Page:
Traveling to South Sudan – a nation less than two years old – was quite the eye-opener. Ninety-eight percent of the nation’s economy is based on oil production, so when agreements to transport the oil through Sudan broke down a year ago, you can only imagine the impact it had on the economy and people of South Sudan – where there is only a single paved highway in the entire country. Seeing this with my own eyes gave me a deeper understanding of what it means to be a “fragile state.”
My first stop was the Primary Health Clinic in Juba, South Sudan run by USGLC member Jhpiego. One in seven women in South Sudan die in childbirth – the highest maternal mortality rate in the world. As we arrived, the head of the clinic greeted us and proudly showed us how they were addressing this health crisis. They provide health support that was previously non-existent in the country, including access to life-saving HIV/AIDS treatment, Tuberculosis tests, and prenatal care and birthing support.
After a ride in a tiny plane and a long, bumpy drive, we were greeted with song and smiles at the FARM project site of another USGLC member, Abt. In what seemed to be the middle of nowhere, we were shown an incredible project that helps small holder farmers increase their yield and improve market access for their cassava and maize crops. When I asked the women how their lives had changed, through a translator, one simple said “I now have the money to send my daughters to school.”
I was extremely impressed with the men and women in the American compound who were realistic yet highly committed to do everything they could to help South Sudan transition to a viable, stable society. Let us hope they, along with the inspiring health care workers and women farmers I met, succeed.
The flight to Tanzania provided an exquisite view of Mount Kilimanjaro and reminded me how far away I was from home. Yet like South Sudan, the spirit and warmth of the people I met was as welcoming as anywhere in the world I have traveled.
Tanzania is full of hope and challenges – 70% illiteracy with nearly half of the country’s children born into extreme poverty. With estimates the population will grow from 47 to 65 million in only 12 years, one can only imagine the “social tsunami” such a population explosion would have on this struggling country. The good news is that their leadership is committed to real reform and the country’s economy is growing 7% a year.
Once again, I was impressed by the professional leadership of our Embassy, USAID, MCC and other agencies on the ground. Over and over again I heard about the importance of results and saw firsthand the impact of our new development reforms, particularly with Feed the Future.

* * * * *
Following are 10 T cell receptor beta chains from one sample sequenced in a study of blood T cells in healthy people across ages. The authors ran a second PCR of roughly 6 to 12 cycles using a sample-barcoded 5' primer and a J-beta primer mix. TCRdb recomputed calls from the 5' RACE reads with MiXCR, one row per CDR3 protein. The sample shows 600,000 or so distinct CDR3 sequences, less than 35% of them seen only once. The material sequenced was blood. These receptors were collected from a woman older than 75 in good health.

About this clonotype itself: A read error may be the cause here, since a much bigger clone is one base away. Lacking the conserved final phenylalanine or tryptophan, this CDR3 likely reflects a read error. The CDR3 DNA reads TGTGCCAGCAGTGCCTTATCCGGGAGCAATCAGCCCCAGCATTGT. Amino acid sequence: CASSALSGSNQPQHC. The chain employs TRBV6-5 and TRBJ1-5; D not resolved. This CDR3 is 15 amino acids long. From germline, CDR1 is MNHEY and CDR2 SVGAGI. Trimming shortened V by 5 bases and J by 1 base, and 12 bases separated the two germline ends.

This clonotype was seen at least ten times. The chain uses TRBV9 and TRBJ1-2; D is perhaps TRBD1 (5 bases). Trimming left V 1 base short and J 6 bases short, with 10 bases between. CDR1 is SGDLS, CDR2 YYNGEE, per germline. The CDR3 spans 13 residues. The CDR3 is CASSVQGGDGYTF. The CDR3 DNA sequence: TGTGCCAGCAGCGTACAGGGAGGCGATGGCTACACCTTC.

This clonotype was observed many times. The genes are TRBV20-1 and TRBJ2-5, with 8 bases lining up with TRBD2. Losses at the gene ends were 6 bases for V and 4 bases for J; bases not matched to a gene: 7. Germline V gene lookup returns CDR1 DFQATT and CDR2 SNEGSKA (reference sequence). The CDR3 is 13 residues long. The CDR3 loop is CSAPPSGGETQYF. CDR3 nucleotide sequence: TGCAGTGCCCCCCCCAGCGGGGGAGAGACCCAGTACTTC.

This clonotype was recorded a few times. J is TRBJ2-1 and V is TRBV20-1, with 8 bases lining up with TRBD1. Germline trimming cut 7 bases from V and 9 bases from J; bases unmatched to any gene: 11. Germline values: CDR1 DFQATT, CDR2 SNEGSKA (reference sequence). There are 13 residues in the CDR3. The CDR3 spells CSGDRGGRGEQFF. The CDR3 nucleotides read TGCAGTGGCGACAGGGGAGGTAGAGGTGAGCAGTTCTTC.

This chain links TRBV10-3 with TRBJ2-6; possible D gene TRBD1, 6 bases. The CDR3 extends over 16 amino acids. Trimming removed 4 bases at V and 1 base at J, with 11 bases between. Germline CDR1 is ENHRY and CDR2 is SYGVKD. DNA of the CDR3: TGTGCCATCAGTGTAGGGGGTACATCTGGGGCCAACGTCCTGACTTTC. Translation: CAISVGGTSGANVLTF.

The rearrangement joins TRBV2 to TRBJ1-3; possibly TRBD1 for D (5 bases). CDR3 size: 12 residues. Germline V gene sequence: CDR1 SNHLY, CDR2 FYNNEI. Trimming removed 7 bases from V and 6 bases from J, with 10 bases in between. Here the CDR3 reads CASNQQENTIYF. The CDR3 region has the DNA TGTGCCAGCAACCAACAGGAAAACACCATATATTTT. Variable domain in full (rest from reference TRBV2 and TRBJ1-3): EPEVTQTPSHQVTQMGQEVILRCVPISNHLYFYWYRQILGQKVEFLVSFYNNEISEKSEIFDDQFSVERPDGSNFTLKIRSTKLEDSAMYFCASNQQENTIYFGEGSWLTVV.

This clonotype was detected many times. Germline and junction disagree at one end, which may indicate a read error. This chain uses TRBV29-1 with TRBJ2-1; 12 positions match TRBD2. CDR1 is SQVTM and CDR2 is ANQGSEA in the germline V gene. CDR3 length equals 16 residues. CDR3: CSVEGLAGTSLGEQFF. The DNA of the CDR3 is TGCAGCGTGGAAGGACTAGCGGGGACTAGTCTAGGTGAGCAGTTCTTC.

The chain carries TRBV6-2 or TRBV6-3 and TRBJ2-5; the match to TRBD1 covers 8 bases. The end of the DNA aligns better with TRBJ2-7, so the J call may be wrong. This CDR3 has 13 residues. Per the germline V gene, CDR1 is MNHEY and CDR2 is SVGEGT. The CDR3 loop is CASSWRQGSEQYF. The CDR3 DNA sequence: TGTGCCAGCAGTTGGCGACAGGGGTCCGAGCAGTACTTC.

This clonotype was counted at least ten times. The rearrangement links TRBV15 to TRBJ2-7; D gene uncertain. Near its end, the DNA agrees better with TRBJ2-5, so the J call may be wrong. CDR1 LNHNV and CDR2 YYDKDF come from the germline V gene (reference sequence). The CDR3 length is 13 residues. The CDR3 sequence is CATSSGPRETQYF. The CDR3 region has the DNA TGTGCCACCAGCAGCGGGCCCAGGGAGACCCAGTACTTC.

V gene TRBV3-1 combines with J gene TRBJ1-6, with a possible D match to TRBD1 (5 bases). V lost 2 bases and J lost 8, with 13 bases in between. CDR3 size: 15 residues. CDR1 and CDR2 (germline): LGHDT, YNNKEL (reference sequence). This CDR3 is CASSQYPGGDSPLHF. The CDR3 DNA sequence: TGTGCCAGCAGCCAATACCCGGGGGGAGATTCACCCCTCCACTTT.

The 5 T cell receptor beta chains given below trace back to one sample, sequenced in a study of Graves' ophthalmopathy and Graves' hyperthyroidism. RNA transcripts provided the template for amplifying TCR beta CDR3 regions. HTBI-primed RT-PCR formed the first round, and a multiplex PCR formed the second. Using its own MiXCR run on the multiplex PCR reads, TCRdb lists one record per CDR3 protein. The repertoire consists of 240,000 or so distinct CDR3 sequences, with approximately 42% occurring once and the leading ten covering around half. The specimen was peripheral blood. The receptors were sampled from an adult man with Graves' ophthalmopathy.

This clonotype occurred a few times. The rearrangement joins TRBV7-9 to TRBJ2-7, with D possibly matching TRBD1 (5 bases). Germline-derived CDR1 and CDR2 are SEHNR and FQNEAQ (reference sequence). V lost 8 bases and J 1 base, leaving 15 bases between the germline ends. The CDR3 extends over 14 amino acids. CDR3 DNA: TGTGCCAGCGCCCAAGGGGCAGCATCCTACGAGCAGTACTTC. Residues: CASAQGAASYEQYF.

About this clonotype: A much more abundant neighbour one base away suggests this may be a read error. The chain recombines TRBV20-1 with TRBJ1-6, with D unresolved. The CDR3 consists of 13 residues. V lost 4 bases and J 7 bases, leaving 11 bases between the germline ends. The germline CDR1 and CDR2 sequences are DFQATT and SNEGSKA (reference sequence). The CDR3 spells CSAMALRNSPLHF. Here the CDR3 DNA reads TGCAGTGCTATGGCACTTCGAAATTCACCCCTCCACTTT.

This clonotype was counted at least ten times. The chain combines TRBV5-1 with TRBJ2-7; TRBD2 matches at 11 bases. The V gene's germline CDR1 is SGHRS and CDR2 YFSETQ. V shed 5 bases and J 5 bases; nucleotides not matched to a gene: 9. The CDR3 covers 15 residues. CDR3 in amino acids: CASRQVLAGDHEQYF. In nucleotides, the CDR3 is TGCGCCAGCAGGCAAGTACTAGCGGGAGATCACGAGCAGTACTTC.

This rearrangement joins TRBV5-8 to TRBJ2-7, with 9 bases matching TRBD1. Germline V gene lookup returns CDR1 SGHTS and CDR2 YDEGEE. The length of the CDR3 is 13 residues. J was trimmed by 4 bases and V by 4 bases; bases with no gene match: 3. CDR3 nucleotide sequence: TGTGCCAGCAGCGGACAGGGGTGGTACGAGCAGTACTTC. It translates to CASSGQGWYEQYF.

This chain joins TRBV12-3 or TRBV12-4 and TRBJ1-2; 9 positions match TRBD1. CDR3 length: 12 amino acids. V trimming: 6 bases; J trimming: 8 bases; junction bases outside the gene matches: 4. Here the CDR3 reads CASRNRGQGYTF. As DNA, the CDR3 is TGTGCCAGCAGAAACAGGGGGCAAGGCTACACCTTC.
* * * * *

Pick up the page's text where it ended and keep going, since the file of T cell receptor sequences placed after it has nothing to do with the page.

We visited a health care clinic in Dar es Salem, which sees more than 350 patients daily for comprehensive health services. I was given a phone upon my arrival and as I toured the clinic, I received sample text messages similar to what patients receive, with reminders to talk to my partner about HIV/AIDs, take my medication, serve my kids nutritious foods, and return to the clinic for my prenatal visit. The women, dressed beautifully in their colorful dresses, shared how their lives had improved with access to family planning, as well as prenatal health care.
Once again, we boarded small planes (can you tell I don’t like these little planes) but it was worth it. In Morogoro, we were treated to a visit to one of the more innovative programs. Run by Africare, the program brings a women’s health care clinic and a model farming together to forge a life-changing impact on women and their families. When I asked how her life has changed, a beautiful woman told me her newborn, wrapped in her arms, was healthier than any of her other children due to the nutritional food she now grew. She then smiled and ran into her hut, and brought out a basket to show off bananas, beans, and herbs she could now afford, thanks to the farming skills she learned from the program. With the extra money she gets from the market she proudly told us she can now send all four of her older kids to school.
I visited a farm co-op run by ACDI/VOCA and a Village Savings & Loans Association run by CARE. I met Veronica, a mother of five and grandmother of 10. She told me that before she learned smart farming from USAID, she was could not feed her family. She thanked us, and said now, because of this knowledge, she owned a tractor and a used car, and could now afford to send all of her grandchildren to school. But she was most proud of teaching other women on how to farm productively. Veronica asked that I put her story on the Internet, so check it out below. That’s women empowerment!
At our last stop, we were once again greeted by song. I asked what the words meant and I was told “If you invest in me, yes I can!” Inspired, tired, and with more stories and more questions, I returned home ready to get on another little plane to see the USGLC and smart power in action. I can’t wait to go back.